Platelet-Rich Plasma vs Prolotherapy in the Management Of Knee Osteoarthritis: Randomized Placebo-Controlled Trial
Ali EROĞLU1, Aylin SARI2, Bekir DURMUŞ2
1Department of Sports Medicine, Erenkoy Physical Medicine and Rehabilitation Hospital, İstanbul, Turkey
2Department of Physical Medicine and Rehabilitation, Erenkoy Physical Medicine and Rehabilitation Hospital, İstanbul, Turkey
Keywords: Knee osteoarthritis, platelet-rich plasma, prolotherapy
Objective: Osteoarthritis (OA) is an age-dependent disease caused by degenerative and healing processes in subchondral tissue of articular and bone cartilage, resulting in an alteration of its biomechanical properties that eventually causes pain, stiffness, and decreased articular function. The aim of this study is to compare the in vivo the efficacy of platelet-rich plasma (PRP) and prolotherapy with that of placebo in the treatment of knee osteoarthritis(OA).
Materials and Methods: From January 2015 to September 2015, 100 consecutive patients who had a history of chronic (>3 months) pain or swelling radiographically documented grades I to III gonarthrosis (graded according to the Kellgren–Lawrence classification scale for tibiofemoral joint degeneration) were enrolled. The exclusion criteria included severe OA (grade IV according to the Kellgren–Lawrence classification (22)), received an intra-articular injeciton of hyalurinic acid agents within 6 months, previous lower extremity surgery, systemic disorders (diabetes, rheumatic diseases, severe cardiovascular diseases, haematological diseases, infections), presence of any concomitant knee lesion causing pain or swelling. In this randomized placebo-controlled clinical trial patients with knee osteoarthritis were randomly assigned into 3 groups: participants in Group 1 received prolotheraphy, participants in Group 2 received intra-articular injections of PRP and participants in Group 3 received saline injection. Demographic findings and Western Ontario and McMaster Universities arthritis index (WOMAC) were recorded before each injection and 3 and 6 months after the first injection.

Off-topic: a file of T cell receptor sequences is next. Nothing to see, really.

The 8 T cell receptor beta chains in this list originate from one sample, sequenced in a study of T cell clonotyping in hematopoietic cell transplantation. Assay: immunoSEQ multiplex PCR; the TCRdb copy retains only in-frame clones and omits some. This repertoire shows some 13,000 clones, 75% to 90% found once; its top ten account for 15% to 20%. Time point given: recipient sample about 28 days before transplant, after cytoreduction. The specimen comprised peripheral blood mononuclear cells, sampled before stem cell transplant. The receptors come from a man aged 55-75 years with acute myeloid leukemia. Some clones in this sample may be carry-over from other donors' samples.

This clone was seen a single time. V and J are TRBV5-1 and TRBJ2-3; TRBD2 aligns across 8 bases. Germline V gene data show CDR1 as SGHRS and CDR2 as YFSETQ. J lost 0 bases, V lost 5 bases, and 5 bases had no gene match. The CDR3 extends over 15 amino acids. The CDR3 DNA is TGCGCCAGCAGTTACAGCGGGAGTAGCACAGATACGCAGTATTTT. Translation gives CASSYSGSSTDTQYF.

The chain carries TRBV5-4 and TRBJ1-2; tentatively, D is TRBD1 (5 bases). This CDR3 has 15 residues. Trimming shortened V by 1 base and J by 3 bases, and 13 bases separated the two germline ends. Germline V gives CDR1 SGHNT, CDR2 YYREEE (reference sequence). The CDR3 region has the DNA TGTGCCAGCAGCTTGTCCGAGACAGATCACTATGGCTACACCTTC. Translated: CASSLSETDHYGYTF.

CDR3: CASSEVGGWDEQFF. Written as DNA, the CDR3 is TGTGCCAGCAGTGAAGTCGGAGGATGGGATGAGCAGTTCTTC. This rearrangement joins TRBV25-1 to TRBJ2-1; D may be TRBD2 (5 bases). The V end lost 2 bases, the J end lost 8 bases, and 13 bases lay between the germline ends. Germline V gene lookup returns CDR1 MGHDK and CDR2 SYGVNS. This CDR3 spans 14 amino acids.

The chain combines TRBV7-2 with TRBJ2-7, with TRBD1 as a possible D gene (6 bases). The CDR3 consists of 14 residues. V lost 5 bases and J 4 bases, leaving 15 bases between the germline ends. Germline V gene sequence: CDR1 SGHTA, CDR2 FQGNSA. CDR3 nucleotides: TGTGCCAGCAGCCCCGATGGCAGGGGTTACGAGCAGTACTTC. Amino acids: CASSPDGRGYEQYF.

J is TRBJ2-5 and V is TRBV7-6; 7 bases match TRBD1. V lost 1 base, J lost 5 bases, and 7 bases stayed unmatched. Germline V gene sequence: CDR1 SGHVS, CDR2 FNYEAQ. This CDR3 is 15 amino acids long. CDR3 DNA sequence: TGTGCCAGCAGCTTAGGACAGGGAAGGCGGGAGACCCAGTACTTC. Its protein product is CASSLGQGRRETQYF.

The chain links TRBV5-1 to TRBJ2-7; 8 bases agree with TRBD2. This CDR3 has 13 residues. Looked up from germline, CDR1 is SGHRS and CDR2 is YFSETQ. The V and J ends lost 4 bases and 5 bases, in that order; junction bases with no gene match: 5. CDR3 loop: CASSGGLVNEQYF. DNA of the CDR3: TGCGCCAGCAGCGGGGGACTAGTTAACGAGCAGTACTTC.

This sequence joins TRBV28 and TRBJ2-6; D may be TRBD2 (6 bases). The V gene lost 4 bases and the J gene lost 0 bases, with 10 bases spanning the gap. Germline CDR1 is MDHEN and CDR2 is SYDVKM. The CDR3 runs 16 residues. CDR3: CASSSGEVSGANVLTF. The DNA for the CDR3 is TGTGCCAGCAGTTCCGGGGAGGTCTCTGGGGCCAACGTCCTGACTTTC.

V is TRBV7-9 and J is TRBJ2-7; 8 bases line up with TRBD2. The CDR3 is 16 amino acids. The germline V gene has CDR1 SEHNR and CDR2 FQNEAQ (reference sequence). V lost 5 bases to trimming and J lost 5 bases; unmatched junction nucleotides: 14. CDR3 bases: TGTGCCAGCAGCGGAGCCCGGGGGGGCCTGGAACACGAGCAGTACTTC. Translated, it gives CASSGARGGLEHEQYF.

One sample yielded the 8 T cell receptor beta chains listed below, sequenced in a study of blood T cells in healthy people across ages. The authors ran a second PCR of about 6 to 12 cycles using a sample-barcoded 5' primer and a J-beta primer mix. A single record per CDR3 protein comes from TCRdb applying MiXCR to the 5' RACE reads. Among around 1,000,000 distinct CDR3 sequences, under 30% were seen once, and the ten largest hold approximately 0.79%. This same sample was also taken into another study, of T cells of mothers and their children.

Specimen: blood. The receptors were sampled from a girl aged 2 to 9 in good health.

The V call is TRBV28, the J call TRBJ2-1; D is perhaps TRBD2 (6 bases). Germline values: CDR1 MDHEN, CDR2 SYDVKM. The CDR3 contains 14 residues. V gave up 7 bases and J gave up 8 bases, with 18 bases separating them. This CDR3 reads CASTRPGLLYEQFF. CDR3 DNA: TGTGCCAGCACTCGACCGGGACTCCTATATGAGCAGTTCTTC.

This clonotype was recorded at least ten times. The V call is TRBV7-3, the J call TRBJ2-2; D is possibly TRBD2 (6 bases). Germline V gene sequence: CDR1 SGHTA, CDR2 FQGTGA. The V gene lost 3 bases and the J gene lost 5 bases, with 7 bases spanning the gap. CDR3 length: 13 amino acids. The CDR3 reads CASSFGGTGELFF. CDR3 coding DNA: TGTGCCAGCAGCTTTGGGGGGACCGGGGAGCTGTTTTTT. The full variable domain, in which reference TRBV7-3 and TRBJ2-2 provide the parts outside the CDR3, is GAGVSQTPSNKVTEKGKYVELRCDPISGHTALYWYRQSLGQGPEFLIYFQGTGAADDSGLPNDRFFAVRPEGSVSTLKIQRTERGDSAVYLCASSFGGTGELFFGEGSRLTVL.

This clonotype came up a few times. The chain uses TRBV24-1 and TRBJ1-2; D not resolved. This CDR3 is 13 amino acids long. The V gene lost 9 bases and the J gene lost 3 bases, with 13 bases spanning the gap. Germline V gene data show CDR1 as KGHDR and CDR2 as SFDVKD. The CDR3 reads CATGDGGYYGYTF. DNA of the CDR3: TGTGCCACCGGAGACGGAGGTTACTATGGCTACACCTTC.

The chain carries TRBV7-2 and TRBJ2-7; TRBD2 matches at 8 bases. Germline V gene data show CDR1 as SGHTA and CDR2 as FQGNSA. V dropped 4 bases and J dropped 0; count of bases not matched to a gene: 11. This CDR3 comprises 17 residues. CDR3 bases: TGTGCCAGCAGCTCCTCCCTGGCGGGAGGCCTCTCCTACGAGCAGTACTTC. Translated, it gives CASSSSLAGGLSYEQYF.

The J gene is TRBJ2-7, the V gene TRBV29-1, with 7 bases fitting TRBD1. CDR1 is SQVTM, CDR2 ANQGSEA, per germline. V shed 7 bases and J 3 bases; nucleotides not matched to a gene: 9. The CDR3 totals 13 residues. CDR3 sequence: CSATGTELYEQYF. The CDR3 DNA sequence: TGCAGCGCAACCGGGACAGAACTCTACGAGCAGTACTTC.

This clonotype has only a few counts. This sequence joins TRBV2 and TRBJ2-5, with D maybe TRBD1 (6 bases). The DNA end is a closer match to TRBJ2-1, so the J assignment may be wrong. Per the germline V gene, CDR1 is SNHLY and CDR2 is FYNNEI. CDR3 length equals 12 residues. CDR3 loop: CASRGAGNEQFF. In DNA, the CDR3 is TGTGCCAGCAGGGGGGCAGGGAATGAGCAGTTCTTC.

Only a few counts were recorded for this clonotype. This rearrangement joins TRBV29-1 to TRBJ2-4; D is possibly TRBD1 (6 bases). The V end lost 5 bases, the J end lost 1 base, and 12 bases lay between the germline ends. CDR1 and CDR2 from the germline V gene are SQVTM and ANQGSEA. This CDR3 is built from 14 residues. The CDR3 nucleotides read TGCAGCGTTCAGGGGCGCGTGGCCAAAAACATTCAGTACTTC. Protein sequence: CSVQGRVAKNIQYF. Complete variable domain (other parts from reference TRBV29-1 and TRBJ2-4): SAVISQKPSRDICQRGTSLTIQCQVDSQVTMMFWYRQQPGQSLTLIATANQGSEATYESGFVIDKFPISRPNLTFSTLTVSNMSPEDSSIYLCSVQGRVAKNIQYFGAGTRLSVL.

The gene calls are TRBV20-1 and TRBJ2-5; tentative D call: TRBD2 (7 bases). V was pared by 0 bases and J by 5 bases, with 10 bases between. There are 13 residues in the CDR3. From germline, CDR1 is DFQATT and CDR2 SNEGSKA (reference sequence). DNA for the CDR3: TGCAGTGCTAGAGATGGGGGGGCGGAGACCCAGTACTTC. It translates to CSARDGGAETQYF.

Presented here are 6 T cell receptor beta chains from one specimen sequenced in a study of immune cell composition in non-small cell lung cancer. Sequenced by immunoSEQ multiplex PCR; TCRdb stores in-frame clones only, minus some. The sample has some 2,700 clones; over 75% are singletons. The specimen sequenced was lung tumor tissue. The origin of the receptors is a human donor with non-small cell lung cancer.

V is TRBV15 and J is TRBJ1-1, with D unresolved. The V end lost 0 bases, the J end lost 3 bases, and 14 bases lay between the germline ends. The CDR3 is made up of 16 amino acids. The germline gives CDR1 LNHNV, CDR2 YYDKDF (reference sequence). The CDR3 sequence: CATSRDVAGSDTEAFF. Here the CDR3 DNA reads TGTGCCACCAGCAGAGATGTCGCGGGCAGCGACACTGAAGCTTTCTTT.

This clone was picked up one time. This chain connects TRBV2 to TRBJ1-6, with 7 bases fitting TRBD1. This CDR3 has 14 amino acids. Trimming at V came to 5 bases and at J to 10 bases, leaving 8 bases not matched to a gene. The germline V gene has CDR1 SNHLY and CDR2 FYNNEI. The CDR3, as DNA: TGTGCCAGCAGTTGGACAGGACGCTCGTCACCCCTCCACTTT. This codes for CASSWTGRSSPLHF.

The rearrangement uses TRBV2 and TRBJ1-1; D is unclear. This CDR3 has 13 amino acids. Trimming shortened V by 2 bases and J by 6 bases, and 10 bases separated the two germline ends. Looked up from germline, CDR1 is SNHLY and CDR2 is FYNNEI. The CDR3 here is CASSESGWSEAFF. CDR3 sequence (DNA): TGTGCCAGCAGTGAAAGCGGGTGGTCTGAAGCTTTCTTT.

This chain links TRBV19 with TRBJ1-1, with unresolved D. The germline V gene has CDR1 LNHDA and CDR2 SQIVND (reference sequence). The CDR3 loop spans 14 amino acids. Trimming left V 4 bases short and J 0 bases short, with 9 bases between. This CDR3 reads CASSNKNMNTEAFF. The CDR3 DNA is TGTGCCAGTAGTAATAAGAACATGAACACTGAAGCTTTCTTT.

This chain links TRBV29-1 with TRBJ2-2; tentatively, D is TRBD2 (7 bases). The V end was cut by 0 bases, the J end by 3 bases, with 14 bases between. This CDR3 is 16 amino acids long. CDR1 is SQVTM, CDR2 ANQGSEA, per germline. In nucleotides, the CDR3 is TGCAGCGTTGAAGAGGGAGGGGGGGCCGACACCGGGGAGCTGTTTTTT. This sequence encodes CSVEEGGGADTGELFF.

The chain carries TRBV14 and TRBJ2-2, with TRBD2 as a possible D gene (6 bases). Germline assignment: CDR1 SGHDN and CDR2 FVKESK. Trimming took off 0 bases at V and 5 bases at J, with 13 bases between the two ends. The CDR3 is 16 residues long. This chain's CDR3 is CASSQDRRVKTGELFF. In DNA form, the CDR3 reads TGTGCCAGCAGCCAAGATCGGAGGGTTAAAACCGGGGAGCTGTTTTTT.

Results: Group 1 comprised 20 patients with a mean age 66,00±5,79, Group 2 comprised 18 patients with a mean age 64,16±6,36 and Group 3 comprised 20 patients with a mean age 62,00±6,46. Groups were similar in terms of age, gender and body mass index (p>0,05). Baseline total WOMAC scores and WOMAC subscales of the groups were also similar (p>0,05). Although total WOMAC scores and WOMAC subscales improved in Group 1 and Group 1 after treatment, none of these improvements reached statistical significance (p>0,05). Moreover, post-treatment total WOMAC scores and subscales of WOMAC were similar in all groups (p>0,05).
Conclusion: Our findings does not support the use of PRP or prolotherapy as a first- or second-line treatment for knee OA.